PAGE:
Thursday, August 17, 2006

Vacation plans

The Vol-in-Law and I are planning our little jaunt to France in a few weeks time – we’ll be driving around Brittany and Normandy. I’ve been pouring over the guide books and making little un-organised lists of places I’d like to see and things I’d like to do (e.g. a visit to the bell factory in a quaint French village with a name I can’t remember, but that I think is composed entirely of vowels.)

My sister-in-law has advised my husband that we should:

a) contact his aunt by marriage, a Breton – about things to do in Brittany. I think the Vol-in-Law is less than keen because he fears that her “things to do” might include visits to her elderly non-English speaking relatives.
b) pay homage at the war grave of my mother-in-law’s uncle in the massive ranks of soldiers’ cemeteries that dot the Normandy coast. Unfortunately, said relation rather inconsiderately died in the first World War, and so is interred far away in Flanders Fields or some such.

Of course, we’ll be visiting Omaha Beach and the Bayeaux tapestry.

But I also stumbled across a lesser known attraction that I really want to see. I’m getting really excited about visiting the Parc de Branfere. They have wallabies. I think they have monkeys. They also have a website, but it’s not in English. I searched fruitlessly for the little American or British flag in the corner that would help me navigate the world of Branfere Park.

Sadly, no one seems to have told the French that the Internet is in English, so I’m having to do my own translation. And since my French is sub-par I can’t be certain I’m getting it right.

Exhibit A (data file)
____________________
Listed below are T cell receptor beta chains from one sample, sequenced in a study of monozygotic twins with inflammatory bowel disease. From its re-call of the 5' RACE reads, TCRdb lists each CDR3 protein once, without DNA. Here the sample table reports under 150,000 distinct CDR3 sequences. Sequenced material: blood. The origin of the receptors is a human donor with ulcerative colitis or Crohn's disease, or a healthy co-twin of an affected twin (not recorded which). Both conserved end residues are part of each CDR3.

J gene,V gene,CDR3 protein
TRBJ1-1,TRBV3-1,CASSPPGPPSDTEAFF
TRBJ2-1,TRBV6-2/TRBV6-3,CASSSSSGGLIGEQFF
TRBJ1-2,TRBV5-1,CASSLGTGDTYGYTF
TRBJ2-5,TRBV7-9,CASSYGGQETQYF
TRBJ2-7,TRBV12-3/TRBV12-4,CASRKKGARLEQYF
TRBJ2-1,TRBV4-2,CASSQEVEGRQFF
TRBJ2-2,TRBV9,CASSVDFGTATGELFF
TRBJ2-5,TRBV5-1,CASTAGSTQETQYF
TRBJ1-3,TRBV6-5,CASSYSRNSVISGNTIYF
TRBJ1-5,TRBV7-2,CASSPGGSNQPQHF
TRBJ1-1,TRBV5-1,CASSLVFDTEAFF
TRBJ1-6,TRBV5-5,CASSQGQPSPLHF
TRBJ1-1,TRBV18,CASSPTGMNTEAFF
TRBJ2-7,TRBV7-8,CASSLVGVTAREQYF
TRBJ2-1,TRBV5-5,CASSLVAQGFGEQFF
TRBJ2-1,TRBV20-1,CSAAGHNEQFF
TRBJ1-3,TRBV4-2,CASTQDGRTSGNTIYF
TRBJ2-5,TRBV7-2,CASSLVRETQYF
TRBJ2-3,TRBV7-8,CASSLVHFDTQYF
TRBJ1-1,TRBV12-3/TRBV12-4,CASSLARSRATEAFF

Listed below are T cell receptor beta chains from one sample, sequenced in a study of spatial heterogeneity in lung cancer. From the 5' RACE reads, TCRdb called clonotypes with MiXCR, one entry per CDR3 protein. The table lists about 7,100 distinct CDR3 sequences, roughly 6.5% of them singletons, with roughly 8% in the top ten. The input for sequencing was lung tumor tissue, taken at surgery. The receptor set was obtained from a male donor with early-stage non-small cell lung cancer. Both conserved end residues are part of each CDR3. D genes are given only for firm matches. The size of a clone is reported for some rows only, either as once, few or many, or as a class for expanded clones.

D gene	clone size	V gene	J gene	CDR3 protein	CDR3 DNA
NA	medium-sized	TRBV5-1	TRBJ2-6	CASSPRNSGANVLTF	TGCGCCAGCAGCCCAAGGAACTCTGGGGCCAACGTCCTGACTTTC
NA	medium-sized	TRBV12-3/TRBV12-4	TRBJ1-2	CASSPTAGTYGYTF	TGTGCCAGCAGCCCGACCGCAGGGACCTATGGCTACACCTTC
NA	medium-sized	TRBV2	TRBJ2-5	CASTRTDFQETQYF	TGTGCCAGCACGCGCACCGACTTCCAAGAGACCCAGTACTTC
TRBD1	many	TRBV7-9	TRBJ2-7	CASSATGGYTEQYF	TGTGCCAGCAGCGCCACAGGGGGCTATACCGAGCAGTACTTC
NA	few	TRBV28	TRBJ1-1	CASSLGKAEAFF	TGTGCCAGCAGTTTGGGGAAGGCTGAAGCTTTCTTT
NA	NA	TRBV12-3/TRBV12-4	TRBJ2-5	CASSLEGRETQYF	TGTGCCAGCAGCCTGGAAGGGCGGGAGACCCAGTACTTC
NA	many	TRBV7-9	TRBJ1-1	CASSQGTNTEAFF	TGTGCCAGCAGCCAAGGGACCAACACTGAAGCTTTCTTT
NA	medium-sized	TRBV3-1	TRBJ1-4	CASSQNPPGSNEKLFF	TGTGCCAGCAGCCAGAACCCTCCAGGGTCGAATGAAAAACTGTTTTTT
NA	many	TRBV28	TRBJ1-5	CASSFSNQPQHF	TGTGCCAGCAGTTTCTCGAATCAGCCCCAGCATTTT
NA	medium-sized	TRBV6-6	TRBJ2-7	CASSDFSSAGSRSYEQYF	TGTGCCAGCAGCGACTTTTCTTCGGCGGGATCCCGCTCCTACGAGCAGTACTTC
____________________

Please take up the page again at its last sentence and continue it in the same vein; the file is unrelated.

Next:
I’m guessing that Informations Practiques – means practical information, and that Bar-terrasse sous un platane centenaire – means a bar under an old something (tree/platter/roof) or a bar serving very old plantains or maybe it means a really, really elderly fellow brings you your drinks. Anyway - it means they have a bar, so this has got to be good. It has animeaux, botaniques and bar-terrasse. Tick. Tick. Tick. It hits all the right spots as I like animals, plants and booze. How often, besides in my own back garden, do you get all of these at once.

I also managed to work out that they’re having a photo contest for visiteurs au Parc. I might enter, but with my luck I’d win second prize:

  • 1er prix: Un voyage au Maroc pour 2 personnes
  • 2ème prix: Un week-end en Angleterre

Woo-hoo! I feel like I'm a winner already.

2 comments:

St. Caffeine said...

While I'm sure you're getting great pleasure from doing your own translation, have you thought of using one of those online translation sites (e.g., Babblefish)? As an example:

Bar-terrasse sous un platane centenaire.

becomes

Bar - terrace under a hundred-year-old plane tree.

Not sure how accurate that is, but it might help out with some of the thornier phrases.

Nicole said...

We're driving around France the first week of September. . . We have vague ideas of some places we want to go but no real set plans. . .